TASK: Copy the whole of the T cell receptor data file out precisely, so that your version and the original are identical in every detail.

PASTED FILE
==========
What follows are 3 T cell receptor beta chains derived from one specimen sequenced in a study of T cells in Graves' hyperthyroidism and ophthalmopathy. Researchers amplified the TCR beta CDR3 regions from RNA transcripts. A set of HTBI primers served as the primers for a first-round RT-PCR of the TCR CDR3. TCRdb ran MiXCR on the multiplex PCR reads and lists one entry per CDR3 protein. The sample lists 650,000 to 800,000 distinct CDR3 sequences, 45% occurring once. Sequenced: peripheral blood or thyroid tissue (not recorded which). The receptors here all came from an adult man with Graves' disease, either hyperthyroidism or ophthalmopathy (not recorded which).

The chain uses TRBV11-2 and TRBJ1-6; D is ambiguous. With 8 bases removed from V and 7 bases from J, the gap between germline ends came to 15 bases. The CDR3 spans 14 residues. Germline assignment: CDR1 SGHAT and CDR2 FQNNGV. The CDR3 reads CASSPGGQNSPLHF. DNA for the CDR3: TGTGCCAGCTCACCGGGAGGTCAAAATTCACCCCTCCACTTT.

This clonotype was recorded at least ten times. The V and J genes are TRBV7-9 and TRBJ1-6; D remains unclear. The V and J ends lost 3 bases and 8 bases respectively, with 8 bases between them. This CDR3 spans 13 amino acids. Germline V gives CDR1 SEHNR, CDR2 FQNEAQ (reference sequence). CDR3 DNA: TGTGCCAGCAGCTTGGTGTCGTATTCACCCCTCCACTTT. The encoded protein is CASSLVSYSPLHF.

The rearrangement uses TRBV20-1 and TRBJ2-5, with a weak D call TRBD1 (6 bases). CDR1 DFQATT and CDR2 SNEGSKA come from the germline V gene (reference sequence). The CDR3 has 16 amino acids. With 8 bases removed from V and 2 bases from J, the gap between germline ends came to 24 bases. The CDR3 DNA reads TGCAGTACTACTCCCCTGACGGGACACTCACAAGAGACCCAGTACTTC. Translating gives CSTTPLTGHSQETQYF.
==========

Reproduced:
What follows are 3 T cell receptor beta chains derived from one specimen sequenced in a study of T cells in Graves' hyperthyroidism and ophthalmopathy. Researchers amplified the TCR beta CDR3 regions from RNA transcripts. A set of HTBI primers served as the primers for a first-round RT-PCR of the TCR CDR3. TCRdb ran MiXCR on the multiplex PCR reads and lists one entry per CDR3 protein. The sample lists 650,000 to 800,000 distinct CDR3 sequences, 45% occurring once. Sequenced: peripheral blood or thyroid tissue (not recorded which). The receptors here all came from an adult man with Graves' disease, either hyperthyroidism or ophthalmopathy (not recorded which).

The chain uses TRBV11-2 and TRBJ1-6; D is ambiguous. With 8 bases removed from V and 7 bases from J, the gap between germline ends came to 15 bases. The CDR3 spans 14 residues. Germline assignment: CDR1 SGHAT and CDR2 FQNNGV. The CDR3 reads CASSPGGQNSPLHF. DNA for the CDR3: TGTGCCAGCTCACCGGGAGGTCAAAATTCACCCCTCCACTTT.

This clonotype was recorded at least ten times. The V and J genes are TRBV7-9 and TRBJ1-6; D remains unclear. The V and J ends lost 3 bases and 8 bases respectively, with 8 bases between them. This CDR3 spans 13 amino acids. Germline V gives CDR1 SEHNR, CDR2 FQNEAQ (reference sequence). CDR3 DNA: TGTGCCAGCAGCTTGGTGTCGTATTCACCCCTCCACTTT. The encoded protein is CASSLVSYSPLHF.

The rearrangement uses TRBV20-1 and TRBJ2-5, with a weak D call TRBD1 (6 bases). CDR1 DFQATT and CDR2 SNEGSKA come from the germline V gene (reference sequence). The CDR3 has 16 amino acids. With 8 bases removed from V and 2 bases from J, the gap between germline ends came to 24 bases. The CDR3 DNA reads TGCAGTACTACTCCCCTGACGGGACACTCACAAGAGACCCAGTACTTC. Translating gives CSTTPLTGHSQETQYF.